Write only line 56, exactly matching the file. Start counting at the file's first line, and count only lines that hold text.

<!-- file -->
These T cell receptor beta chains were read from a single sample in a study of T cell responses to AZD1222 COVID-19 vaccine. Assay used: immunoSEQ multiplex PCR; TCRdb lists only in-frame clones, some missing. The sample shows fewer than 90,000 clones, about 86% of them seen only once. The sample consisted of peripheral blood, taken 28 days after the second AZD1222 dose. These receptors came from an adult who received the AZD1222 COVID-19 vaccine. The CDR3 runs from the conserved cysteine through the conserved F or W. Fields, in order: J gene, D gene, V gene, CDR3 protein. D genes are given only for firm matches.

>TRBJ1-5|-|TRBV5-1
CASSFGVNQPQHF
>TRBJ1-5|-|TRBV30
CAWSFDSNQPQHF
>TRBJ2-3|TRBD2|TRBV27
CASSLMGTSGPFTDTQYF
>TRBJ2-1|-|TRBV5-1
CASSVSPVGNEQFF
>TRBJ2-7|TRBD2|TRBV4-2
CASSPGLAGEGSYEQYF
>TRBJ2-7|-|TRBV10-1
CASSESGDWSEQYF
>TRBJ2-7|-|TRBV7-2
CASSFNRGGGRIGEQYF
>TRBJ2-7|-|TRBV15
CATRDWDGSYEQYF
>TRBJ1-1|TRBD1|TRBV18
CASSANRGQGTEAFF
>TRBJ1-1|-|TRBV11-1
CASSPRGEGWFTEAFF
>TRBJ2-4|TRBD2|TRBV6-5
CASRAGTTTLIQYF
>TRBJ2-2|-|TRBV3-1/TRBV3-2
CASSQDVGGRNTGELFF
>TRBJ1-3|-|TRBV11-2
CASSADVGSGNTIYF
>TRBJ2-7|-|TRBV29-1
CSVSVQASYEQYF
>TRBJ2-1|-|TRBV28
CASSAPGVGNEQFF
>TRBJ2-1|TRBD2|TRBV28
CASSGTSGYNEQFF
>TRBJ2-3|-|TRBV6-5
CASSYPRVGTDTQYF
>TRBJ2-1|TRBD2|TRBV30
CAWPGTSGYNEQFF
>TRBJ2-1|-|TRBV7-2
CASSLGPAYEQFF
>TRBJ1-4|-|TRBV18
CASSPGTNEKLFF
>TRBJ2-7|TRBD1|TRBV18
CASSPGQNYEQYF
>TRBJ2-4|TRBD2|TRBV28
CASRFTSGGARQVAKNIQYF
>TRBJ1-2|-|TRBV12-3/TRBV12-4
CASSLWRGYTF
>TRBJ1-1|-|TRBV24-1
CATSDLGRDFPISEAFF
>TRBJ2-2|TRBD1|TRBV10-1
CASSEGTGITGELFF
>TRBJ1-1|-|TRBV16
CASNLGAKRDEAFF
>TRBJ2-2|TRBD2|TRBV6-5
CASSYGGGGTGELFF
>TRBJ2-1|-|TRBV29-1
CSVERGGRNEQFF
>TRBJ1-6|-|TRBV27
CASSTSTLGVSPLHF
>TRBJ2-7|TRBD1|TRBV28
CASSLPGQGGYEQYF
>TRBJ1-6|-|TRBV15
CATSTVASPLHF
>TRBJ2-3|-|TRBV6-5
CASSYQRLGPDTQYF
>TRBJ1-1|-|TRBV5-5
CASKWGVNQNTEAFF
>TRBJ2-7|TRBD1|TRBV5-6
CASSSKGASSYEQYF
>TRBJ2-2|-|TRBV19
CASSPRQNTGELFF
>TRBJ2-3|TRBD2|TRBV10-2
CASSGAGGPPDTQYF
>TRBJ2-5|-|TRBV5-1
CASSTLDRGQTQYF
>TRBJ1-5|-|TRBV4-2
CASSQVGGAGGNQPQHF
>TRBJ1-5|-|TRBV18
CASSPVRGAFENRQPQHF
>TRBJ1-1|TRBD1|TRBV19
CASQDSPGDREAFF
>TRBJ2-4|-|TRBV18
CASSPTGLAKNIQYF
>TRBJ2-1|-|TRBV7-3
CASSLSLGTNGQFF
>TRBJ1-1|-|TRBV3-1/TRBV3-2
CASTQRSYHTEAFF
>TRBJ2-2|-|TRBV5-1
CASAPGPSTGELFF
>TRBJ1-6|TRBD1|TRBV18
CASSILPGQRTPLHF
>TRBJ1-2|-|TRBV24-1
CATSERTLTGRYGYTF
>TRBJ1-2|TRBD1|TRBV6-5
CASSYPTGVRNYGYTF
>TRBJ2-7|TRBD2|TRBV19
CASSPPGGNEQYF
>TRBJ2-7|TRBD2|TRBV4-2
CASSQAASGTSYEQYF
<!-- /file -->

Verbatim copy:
>TRBJ2-1|-|TRBV29-1